Fall River Deputy instructs first active shooter training for local officers

Isnalawica Belt says the best course of action is to prepare first responders even if it isn't statistically likely

6activeshootertrainingHOT SPRINGS, S.D. – After the Uvalde school shooting, May 24, that left 19 students and two teachers fatally shot, Law Enforcement agencies across the country are re-evaluating and improving their response to active shooter situations.

“Through research conducted by ALERRT, which is the Advanced Law Enforcement Rapid Response Training Center in the Texas State University, what they found is that attacks most often happen in areas that are considered affluent or upper-middle class areas, and that can be metro areas and that can also be rural areas as well,” Fall River Sheriff’s Office Deputy Isnalawica Belt said.  “We can see, as recently as Uvalde, people believe that these types of incidents don’t happen in small communities and that’s just not true.”

Deputy Belt instructed the training in Hot Springs school, Thursday and Friday.

Belt says that they hope it never happens, but since there’s no way yet to predict one or prevent one, law enforcement should always be prepared for an active shooter situation.

“As far as we know, the best course of action that we can take as enforcement is to be proactive and prepare all of our officers, as well as our Fire and EMS services to be able to handle the situation should it ever come to pass,” he said.

Belt came from the Oglala Sioux Tribe Department of Public Safety, allowing him to receive his training from a federal academy which is different from training at a state academy.

Federal law enforcement training centers have the resources and budget to have more updated training which is more often reviewed, refined and refreshed than on a state level.

Belt felt that training was needed at the state level.

“I felt it was prudent for me to one, educate myself [and] two, pass that knowledge on to my officers. And three, try to push this out to the3policenotes community so we can prepare for that worst case event.” he said.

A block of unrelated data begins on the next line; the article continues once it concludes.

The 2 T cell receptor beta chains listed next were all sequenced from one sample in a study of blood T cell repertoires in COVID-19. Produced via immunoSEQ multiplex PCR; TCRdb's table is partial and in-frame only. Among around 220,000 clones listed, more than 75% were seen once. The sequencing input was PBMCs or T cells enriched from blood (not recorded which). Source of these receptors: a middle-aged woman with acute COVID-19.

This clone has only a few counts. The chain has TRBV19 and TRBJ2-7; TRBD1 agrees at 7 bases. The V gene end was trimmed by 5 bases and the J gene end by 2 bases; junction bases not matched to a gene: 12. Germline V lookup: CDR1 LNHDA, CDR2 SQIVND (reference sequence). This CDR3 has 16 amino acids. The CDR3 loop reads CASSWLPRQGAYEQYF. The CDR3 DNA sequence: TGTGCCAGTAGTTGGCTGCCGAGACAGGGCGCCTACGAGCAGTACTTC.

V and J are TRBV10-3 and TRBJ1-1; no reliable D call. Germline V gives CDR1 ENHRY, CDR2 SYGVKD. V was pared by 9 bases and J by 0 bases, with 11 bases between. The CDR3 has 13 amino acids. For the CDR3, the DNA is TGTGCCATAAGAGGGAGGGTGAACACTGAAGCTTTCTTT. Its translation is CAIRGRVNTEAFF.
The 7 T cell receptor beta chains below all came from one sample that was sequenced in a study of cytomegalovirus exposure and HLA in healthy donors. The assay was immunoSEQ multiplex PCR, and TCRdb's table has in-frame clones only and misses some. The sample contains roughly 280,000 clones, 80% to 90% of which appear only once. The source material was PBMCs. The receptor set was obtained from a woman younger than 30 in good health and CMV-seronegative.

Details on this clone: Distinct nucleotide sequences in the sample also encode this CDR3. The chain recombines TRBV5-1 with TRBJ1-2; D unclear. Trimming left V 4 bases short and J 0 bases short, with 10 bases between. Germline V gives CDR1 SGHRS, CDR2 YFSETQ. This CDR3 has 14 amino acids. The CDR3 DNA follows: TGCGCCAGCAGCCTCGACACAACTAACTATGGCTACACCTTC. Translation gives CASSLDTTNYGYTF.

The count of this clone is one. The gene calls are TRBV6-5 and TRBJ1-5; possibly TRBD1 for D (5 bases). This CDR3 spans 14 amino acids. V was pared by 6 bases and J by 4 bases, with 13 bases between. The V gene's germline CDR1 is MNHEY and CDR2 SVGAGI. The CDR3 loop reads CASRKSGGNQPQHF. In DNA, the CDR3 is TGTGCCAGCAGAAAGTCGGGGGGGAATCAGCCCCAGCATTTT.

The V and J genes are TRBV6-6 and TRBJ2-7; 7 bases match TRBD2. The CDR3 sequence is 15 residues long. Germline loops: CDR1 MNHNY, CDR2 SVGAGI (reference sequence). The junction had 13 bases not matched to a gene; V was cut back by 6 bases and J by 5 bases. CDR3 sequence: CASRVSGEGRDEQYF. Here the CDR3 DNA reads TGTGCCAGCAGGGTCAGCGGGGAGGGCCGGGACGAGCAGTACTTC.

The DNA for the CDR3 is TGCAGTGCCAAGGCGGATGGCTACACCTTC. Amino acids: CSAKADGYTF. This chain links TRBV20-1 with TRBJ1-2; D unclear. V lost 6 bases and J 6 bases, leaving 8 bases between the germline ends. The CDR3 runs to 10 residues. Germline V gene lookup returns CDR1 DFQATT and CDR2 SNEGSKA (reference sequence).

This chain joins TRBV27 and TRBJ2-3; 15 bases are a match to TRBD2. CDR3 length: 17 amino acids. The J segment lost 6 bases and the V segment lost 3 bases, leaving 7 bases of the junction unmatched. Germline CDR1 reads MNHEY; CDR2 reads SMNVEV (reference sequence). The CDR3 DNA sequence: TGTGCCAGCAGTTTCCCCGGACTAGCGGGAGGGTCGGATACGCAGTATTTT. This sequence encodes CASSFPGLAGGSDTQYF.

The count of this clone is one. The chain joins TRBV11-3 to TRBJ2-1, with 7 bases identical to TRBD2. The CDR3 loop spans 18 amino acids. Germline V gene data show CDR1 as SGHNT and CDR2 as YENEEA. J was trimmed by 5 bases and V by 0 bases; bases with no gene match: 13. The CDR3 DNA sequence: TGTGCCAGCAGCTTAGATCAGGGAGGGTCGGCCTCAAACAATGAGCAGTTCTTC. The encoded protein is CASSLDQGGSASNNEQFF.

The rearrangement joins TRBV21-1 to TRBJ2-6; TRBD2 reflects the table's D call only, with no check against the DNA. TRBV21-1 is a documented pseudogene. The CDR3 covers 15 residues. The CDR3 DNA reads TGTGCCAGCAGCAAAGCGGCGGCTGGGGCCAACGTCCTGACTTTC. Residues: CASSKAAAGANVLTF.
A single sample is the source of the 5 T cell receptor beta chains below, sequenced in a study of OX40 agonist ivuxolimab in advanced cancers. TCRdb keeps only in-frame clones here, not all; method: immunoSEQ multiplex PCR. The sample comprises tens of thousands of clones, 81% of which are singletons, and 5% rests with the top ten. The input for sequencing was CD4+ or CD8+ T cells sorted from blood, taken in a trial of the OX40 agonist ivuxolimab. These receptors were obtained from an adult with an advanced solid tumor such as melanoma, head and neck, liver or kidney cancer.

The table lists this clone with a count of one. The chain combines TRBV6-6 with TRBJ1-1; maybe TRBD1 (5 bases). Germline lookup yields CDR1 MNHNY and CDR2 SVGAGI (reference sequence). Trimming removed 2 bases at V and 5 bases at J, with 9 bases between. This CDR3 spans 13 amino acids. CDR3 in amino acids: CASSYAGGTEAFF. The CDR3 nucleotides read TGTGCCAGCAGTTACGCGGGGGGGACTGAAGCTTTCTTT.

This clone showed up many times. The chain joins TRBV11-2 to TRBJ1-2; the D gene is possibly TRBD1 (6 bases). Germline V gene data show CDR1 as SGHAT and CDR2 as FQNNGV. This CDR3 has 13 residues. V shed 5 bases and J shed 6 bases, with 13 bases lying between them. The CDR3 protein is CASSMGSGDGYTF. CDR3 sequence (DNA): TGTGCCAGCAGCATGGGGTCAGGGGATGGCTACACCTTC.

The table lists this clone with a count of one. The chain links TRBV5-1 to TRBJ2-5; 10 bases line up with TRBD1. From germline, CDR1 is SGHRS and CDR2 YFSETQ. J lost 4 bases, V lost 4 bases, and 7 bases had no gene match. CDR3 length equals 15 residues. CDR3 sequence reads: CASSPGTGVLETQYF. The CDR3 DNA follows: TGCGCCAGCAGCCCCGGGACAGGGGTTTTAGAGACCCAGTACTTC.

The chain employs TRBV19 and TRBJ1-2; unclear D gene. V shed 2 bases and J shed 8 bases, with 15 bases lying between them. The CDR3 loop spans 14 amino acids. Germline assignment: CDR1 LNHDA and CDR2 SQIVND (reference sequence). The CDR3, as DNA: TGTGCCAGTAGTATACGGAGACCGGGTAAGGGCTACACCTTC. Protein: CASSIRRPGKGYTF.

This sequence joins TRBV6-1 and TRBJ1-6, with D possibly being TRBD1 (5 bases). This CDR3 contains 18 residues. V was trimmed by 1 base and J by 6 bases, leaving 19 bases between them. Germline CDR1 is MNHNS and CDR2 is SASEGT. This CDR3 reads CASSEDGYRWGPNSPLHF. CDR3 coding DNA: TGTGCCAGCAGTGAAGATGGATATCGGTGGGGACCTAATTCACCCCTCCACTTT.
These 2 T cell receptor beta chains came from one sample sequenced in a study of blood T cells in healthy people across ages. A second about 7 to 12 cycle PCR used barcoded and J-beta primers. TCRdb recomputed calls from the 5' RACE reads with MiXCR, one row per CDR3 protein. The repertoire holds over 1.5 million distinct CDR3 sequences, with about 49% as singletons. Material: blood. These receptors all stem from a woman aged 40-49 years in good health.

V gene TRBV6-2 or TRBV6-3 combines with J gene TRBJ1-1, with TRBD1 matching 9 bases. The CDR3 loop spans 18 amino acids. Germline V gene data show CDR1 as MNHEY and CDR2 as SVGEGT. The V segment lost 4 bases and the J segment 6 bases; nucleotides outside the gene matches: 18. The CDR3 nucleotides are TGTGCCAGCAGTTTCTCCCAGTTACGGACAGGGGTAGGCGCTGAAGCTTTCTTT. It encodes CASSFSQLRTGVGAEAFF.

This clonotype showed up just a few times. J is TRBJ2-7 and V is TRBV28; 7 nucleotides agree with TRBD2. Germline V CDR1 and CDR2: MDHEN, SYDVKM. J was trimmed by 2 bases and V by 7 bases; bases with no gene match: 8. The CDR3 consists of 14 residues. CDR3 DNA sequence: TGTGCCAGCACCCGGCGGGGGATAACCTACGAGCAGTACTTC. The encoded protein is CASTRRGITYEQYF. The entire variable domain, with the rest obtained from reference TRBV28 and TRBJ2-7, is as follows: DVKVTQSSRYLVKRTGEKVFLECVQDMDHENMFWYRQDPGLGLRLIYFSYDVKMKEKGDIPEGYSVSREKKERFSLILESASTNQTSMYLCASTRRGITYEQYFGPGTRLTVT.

Seven officers participated from several area agencies – the Hot Springs Police Department, Fall River County Sheriff’s Office, the Hot Springs School Resource Officer and a conservation officer with South Dakota Game, Fish and Parks.

The day started with general information on active shooter situations and how the scene should be handled, before officers practiced moving through hallways safely with team members.

Officers were also told a few times that at any scene, they should take a few deep breaths – also known as combat breaths – to remain calm and think things through before making any rash decisions.

Officers felt it was important to have the information.

“Just having the knowledge to be able to know what to do, how to do it, how to effectively do it and go through and protect people that you can while eliminating those threats.” LexyJo Deneke, Hot Springs Police Officer, said.

The training was only for law enforcement, but Belt hopes to coordinate resources with local fire departments and ambulance services to also give them trainings on how to handle active shooter situations.

To learn more about the Hot Springs Police Department or Fall River County Sheriff’s Office, you can click to visit their Facebook pages.

Categories: Local News, South Dakota News